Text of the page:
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I have put this post about Warren Sonbert, with a reference to Nathaniel Dorsky, by Michael Sicinski on my site with its author's permission because it was made to a film discussion group called Cinemasters whose archive is closed to the public. Fred Camper
Warren Sonbert's Carriage Trade and Whiplash:

a post to Cinemasters by Michael Sicinski

Message 25237 of 25824
From: "Michael Sicinski"
Date: Tue Mar 11, 2003 2:06 pm
Subject: Re: filmgoing advice: Warren Sonbert and SOYLENT GREEN and HUSH!

dougdillaman wrote:

> I don't know anything about Sonbert, other than that his films
> are "experimental" (one of the more profoundly useless terms of our
> time).

The films being shown are Carriage Trade and Whiplash. At the risk of being as predictable as a Donald Wildmon boycott, I am going to recommend you check out the Sonbert.

His films are very unique in the experimental film world, and I think Carriage Trade is one of his best. Whiplash, which was completed after his death according to his specifications, is also a lovely film. Sonbert's films are like poetic, associative travelogues. Sometimes they are silent (as is Carriage Trade), but others use music tracks (Whiplash makes powerful use of CCR's version of "I Heard it Through the Grapevine").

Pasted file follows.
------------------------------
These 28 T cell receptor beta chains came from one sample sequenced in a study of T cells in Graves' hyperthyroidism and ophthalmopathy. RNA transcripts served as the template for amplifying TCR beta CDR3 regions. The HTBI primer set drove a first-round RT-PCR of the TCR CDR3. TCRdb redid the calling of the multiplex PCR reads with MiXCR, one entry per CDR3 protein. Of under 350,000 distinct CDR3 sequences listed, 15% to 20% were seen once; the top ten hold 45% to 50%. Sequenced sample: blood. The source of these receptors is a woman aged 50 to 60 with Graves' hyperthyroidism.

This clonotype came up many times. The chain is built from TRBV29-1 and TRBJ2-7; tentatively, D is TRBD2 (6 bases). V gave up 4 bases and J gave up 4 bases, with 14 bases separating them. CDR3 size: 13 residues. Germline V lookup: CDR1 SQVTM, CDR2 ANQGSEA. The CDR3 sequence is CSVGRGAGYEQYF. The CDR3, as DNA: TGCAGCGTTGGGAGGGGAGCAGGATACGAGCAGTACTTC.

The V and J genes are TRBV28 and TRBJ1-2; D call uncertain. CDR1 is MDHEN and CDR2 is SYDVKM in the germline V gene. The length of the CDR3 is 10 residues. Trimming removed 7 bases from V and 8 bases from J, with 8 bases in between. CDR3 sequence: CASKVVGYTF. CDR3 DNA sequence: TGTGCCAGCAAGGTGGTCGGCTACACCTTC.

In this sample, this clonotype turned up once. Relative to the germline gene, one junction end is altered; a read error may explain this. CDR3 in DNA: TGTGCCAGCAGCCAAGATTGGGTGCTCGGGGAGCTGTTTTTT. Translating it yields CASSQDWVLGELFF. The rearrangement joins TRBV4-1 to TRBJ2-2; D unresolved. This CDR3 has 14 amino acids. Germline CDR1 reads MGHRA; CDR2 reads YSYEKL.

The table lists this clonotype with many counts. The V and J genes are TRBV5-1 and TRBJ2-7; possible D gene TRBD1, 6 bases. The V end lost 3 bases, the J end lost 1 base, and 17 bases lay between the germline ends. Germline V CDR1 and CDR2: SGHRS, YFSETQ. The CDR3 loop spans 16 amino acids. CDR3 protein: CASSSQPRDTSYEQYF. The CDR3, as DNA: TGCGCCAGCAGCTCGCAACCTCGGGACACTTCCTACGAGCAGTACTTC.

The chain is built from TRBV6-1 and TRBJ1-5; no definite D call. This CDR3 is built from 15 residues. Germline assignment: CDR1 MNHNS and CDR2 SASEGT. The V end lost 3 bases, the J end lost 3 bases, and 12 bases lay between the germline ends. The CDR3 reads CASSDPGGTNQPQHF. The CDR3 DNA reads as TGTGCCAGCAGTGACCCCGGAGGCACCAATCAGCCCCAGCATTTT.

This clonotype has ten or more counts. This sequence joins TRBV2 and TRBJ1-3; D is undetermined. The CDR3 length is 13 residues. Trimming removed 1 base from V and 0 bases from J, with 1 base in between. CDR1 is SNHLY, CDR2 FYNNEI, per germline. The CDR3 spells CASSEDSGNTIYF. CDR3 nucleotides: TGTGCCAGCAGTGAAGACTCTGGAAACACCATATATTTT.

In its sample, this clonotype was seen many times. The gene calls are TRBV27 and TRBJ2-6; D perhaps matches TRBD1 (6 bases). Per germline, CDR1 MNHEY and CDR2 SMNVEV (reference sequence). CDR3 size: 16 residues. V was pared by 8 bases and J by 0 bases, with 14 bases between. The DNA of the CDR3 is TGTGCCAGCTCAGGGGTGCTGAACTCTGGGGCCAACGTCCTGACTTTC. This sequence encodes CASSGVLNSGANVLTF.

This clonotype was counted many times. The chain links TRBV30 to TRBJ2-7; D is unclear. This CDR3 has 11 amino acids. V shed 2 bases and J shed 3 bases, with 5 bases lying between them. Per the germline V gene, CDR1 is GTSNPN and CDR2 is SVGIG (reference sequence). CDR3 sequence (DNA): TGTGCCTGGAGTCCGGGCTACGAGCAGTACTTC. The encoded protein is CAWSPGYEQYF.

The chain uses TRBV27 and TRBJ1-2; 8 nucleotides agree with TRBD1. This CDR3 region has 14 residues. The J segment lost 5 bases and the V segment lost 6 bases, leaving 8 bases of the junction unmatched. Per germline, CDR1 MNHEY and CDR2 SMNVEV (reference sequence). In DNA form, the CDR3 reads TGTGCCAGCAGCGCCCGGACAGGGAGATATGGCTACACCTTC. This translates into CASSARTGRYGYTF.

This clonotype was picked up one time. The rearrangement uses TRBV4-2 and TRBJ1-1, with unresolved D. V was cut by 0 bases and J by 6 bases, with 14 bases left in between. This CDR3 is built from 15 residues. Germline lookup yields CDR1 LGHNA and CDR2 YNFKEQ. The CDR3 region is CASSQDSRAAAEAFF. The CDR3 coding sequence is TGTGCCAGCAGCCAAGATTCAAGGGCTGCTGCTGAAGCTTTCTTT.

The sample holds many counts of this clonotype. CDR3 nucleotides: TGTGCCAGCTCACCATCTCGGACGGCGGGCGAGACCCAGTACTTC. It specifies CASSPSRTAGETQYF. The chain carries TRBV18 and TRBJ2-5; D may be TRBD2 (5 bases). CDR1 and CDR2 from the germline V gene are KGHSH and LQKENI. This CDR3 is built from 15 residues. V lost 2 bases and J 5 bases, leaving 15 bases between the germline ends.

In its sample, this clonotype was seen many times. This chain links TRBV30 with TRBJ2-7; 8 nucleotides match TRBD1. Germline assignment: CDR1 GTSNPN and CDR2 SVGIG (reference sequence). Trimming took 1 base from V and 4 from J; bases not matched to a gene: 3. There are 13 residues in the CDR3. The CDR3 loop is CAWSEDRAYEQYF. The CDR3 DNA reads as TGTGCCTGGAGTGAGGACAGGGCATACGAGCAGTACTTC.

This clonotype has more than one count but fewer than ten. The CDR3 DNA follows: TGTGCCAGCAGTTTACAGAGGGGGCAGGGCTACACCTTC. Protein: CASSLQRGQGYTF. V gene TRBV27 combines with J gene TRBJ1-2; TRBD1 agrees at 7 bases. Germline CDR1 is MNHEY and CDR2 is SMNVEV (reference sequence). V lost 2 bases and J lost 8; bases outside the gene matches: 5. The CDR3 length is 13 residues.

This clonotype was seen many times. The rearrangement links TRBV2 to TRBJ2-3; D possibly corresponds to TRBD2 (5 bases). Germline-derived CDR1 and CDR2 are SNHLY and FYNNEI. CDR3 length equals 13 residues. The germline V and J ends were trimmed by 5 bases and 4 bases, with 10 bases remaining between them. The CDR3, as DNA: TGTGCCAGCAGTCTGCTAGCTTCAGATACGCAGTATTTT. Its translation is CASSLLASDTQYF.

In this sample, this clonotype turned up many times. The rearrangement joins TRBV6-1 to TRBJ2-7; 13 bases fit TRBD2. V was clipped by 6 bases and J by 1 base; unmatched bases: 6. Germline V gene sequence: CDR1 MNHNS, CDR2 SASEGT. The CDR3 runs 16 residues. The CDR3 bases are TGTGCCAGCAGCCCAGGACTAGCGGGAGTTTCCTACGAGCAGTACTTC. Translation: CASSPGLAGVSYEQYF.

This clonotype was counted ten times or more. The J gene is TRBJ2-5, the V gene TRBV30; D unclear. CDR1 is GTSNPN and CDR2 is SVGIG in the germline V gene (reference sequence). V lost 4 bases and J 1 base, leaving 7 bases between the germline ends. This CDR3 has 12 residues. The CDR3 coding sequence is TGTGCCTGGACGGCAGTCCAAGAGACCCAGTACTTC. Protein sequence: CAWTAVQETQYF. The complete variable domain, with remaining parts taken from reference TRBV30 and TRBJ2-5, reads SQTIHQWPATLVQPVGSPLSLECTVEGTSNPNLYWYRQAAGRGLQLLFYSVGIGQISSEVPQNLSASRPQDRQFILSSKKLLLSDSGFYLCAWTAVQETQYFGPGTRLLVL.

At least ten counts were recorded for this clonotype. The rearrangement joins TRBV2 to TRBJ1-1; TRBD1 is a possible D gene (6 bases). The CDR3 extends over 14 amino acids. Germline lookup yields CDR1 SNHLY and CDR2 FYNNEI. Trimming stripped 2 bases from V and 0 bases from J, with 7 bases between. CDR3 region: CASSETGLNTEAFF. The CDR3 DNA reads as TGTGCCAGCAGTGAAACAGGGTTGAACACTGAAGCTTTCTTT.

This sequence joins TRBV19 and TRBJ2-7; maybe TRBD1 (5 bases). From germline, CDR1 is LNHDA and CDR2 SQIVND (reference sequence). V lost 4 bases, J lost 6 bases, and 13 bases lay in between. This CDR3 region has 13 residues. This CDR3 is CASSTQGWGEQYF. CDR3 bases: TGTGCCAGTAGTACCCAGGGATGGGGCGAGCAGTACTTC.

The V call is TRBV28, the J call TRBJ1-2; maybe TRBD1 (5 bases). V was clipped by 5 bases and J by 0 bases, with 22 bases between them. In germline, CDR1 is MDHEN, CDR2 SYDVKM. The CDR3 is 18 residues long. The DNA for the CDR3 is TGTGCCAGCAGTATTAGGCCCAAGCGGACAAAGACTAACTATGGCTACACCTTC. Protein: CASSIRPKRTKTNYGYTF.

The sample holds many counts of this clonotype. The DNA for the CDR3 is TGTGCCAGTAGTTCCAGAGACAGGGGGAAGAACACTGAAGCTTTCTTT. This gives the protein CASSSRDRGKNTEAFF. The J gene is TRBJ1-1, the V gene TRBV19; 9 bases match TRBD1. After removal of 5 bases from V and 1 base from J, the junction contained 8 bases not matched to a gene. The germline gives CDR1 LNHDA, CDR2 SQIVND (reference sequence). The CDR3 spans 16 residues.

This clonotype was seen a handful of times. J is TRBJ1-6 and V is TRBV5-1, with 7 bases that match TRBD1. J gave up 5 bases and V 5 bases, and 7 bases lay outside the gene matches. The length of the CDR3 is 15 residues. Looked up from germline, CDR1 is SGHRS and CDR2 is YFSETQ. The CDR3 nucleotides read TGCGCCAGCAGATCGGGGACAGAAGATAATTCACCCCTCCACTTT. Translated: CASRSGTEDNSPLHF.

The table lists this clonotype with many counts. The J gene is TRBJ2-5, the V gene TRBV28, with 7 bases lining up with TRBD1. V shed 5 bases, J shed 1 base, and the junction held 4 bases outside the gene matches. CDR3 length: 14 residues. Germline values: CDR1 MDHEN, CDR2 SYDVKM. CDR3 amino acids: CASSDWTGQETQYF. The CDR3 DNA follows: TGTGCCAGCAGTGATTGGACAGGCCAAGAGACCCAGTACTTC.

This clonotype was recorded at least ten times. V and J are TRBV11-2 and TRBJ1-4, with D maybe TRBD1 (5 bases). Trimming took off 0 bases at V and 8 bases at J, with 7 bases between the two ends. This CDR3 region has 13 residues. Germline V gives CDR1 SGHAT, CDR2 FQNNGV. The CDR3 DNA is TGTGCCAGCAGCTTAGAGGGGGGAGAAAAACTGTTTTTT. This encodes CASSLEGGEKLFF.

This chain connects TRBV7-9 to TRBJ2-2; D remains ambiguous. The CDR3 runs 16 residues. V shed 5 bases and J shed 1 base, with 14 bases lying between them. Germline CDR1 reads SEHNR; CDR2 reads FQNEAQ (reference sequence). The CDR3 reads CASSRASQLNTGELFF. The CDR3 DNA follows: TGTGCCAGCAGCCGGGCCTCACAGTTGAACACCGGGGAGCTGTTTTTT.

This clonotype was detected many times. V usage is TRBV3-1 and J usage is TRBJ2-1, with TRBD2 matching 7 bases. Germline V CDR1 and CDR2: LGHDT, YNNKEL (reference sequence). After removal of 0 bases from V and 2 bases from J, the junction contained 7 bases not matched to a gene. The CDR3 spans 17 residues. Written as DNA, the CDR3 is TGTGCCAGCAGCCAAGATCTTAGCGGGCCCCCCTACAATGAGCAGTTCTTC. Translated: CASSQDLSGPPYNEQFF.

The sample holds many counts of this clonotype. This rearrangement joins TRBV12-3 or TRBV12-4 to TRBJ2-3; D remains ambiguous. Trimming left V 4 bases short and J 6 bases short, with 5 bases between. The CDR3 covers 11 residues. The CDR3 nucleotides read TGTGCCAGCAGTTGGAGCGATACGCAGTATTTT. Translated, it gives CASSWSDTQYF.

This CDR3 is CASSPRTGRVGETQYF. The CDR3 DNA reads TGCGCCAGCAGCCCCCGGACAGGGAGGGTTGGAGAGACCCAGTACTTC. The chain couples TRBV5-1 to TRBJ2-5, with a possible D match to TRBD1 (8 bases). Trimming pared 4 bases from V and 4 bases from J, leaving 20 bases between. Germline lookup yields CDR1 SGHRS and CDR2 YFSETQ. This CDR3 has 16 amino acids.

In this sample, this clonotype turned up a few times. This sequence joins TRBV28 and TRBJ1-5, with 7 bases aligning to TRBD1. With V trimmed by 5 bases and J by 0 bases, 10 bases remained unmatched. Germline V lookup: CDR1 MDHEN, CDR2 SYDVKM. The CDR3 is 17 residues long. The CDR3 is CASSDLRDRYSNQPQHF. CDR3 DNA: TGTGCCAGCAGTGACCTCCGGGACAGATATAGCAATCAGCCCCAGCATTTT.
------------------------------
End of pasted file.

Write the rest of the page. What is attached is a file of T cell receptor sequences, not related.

The most notable element of Sonbert's work is his editing. Like Vertov, he employs startling "creative geography," jumping across continents from shot to shot. He juxtaposed images based on visual or ideational rhymes. Some are graphic matches, but others are puns or ironic commentaries. Since the meaning is made between shots, his films can be exhausting. (I found that my attention came in and out of the longer ones, which is *not* to say I was bored.) But there is a real sense of playfulness and joy in his films which is incredibly rewarding to experience.

Also, Sonbert (from the films I've seen of his) always managed to strike a perfect balance between abstraction and representation. He treats the people and events he depicts as occasions for formal work on the image. Yet, there is a clear respect for historical and cultural specificity. He was clearly mentally engaged with the life around him, and yet his films are radically non-propagandistic.

If you happen to like Nathaniel Dorsky's films, I would definitely recommend checking out Sonbert. I sense an influence on Dorsky, but where Sonbert seemed to make little micro-narratives from shot to shot, and to retain the real-world specificity of the things he shot, Dorsky seems to me to try to make his edits as textually un- signifying as possible, and to subsume everything depicted into a purely formal world. (At least that's my take.)

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